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  • Writer's pictureWalker Buckalew

Writing “Crisis Thinking”: the current Rebecca Series novel



Writing "Crisis Thinking": the current Rebecca Series novel


Whenever I begin writing an action scene – and there are a lot of them in my novels – I tend to get so caught up in what is happening now, and what is about to happen next, that I slip past the fact that my readers need to know what the leading characters are thinking about in the crisis. In my current Rebecca Series novel (still unnamed), we find the following scene, potentially an explosive one for Rebecca.

___________


Rebecca found that, in the full minute during which she had observed the two men – both carrying automatic weapons – moving across the floor, she had become fully calm, even tranquil. She knew that the interior of the room toward which the men were moving held secrets that would bear on everything she and her colleagues might be expected to face.


Secondly, she knew that her task now was to extricate herself without being seen by the guards, to report her findings to her brother, her husband, and their colleagues, and then to return as soon as practicable to this, the centerpiece of the mystery they had faced from the start.


Suddenly, Rebecca heard another guard calling up from a lower floor.


_______________

I have written several drafts of this scene, each time including a little more detail regarding what Rebecca is thinking as she faces the likelihood of high-risk action against heavily armed men.


The great thing about “time” in writing novels is that, while a given scene may be written so that the whole action piece takes place in less than five minutes of “fiction time,” I may take a couple of weeks to decide exactly how that scene should unfold. Once I’ve decided on the action details and how to move to action-conclusion, I sometimes realize only then that my readers will want to know what was going through Rebecca’s mind as she prepared for, and moved through, the crisis.


Her thoughts are central in revealing the essential character of Rebecca and the other main figures – good and bad – in my stories. After all, a core reason many of us write fiction is to present to our readers the consequences of thinking… of trusting… of planning… of belief….


Let me give you another example.


In the most recent completed Rebecca Series novel, A Fearful Thing, two of the leading characters, Jack McGriff and his love interest, Marie Campbell, are violently kidnapped by armed assailants who do not hesitate to murder the two men who were assigned to guard and protect them. As Jack and Marie are being transported, blindfolded and handcuffed, to some place yet unknown, I was tempted simply to write fast-moving descriptions of what their captors were doing, where they were taking the captives, and what Rebecca and her colleagues (somewhere “off camera” at that moment), were going to try to do to save their friends.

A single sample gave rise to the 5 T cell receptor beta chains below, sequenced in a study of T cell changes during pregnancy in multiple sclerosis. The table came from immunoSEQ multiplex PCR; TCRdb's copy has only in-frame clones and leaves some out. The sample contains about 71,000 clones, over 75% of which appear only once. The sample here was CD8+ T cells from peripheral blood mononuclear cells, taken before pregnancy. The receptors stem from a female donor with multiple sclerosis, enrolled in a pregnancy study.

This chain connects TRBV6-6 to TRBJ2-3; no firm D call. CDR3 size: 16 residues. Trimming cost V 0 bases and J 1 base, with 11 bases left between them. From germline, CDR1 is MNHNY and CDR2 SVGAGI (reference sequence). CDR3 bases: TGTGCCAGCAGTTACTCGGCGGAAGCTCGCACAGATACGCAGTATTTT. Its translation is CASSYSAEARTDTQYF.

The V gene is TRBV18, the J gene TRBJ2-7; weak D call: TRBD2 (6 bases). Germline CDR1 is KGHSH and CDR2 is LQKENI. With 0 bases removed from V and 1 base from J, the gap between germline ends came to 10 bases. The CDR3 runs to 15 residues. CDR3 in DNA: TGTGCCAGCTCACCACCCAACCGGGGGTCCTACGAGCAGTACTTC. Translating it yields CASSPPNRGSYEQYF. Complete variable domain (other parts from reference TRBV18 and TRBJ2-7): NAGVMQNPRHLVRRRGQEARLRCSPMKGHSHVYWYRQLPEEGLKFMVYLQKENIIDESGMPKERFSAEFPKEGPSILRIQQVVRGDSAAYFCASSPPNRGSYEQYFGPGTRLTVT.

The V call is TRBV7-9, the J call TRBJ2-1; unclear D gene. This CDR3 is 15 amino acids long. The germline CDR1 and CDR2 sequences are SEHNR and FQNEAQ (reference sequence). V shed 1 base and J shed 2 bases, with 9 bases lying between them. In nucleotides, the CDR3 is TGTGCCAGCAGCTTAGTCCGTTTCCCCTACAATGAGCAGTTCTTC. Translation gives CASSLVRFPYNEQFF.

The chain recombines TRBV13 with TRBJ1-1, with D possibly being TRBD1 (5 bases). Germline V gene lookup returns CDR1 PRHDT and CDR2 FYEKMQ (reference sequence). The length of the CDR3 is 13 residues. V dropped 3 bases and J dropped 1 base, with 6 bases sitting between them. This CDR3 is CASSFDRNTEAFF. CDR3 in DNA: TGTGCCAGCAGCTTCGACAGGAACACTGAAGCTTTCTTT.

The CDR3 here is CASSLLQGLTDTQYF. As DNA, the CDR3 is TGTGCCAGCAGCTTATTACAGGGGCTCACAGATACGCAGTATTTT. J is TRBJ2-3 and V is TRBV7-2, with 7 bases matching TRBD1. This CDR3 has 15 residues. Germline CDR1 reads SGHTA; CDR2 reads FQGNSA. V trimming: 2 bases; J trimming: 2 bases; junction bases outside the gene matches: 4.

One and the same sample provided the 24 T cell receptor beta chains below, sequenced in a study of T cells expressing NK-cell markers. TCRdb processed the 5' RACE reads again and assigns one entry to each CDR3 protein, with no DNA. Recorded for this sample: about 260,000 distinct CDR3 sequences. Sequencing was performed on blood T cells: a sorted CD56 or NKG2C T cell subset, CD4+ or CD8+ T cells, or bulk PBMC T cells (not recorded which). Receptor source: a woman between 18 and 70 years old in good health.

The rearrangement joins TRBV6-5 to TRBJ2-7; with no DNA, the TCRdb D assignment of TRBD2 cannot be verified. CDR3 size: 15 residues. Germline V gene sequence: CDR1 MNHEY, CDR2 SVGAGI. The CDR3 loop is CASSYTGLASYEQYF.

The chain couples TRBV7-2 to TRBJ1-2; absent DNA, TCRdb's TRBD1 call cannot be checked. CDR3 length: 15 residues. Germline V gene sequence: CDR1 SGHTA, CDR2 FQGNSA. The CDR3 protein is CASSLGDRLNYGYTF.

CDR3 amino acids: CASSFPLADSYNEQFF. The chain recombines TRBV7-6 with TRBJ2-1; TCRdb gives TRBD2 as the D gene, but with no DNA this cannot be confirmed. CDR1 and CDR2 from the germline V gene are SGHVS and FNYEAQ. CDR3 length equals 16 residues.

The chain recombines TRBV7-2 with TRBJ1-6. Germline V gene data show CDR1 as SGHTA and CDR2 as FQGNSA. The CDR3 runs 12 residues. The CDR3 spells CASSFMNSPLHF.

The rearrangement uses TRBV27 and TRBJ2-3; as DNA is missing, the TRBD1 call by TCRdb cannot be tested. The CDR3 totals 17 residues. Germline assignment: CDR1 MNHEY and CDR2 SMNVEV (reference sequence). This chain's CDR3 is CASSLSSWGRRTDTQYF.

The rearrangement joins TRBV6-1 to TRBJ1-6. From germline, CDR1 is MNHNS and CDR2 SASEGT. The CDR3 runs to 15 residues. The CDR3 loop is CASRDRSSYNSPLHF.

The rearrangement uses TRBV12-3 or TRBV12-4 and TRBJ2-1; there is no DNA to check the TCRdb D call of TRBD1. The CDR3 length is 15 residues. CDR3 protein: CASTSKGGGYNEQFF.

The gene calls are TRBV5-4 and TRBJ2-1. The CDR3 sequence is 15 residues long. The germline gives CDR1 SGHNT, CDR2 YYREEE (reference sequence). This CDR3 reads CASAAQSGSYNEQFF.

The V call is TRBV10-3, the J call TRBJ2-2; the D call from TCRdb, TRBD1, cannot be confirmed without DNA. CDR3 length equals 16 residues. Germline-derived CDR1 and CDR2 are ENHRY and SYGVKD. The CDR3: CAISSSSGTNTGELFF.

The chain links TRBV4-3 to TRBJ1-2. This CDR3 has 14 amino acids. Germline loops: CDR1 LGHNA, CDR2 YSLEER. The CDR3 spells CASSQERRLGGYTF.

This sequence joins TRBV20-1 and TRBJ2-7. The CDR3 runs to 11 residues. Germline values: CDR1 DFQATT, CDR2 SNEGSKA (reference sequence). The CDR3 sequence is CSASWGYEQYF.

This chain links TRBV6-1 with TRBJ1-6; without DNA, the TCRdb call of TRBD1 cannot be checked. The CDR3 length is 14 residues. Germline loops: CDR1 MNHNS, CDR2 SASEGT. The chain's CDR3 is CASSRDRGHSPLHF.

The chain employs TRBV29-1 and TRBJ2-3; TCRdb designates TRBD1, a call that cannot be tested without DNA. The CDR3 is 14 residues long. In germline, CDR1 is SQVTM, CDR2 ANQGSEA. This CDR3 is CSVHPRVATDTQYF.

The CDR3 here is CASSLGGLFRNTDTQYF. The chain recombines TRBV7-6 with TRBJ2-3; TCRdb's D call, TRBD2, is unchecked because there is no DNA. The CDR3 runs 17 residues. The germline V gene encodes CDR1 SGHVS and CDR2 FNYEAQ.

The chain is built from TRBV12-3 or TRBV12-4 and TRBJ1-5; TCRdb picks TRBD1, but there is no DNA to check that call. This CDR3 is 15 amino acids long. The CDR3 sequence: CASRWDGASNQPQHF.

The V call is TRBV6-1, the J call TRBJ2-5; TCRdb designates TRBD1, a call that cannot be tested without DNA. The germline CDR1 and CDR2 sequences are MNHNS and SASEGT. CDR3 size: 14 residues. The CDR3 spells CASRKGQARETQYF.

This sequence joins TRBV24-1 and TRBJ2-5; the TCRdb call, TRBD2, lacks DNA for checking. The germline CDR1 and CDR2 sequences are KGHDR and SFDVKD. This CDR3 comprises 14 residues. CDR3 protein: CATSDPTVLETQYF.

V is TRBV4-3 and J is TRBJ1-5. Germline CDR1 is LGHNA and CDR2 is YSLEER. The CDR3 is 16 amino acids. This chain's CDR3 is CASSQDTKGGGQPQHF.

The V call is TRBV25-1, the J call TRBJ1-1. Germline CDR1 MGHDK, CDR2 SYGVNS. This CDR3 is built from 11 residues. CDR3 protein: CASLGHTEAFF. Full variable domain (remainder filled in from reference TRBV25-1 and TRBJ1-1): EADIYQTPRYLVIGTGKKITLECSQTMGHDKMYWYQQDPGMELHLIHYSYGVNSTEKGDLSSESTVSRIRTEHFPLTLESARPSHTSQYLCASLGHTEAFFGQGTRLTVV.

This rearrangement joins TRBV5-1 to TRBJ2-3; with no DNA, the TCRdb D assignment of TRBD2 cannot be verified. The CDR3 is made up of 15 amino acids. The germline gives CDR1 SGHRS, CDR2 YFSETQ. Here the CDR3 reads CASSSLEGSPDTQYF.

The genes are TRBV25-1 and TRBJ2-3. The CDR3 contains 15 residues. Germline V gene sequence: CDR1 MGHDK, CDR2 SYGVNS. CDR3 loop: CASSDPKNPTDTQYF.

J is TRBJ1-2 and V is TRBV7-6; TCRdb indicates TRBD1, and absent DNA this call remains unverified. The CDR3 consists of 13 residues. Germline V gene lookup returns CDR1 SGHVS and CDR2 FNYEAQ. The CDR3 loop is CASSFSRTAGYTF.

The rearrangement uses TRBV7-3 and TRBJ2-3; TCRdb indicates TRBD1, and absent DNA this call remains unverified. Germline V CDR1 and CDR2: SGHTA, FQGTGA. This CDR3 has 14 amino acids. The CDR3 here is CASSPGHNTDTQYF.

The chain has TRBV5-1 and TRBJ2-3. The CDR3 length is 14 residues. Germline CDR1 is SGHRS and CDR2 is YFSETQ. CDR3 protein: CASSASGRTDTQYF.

Then, when I read my first drafts of that passage, it seemed obvious that any thoughtful reader would want to know what Jack and Marie were thinking while they were being roughly handled, their two guards murdered, and they themselves being driven to what could become a violent end of their lives on earth.


So, I took time to write about their thoughts. Do they focus on devising a means of escape? Do they focus on each other, since they are already in love? Do they focus on ways they might assist Rebecca and their other colleagues in their efforts to find and save the two? And do they pray? If so, what kind of prayer do they offer? What exactly do they pray for?


This is how readers get to know fictional characters well: through reading their thoughts, especially when the characters are confronting a crisis. It’s interesting to me that, after all these years of writing, I still need to remind myself not to neglect the “interior action,” the thoughts and feelings that reveal each character’s true self.





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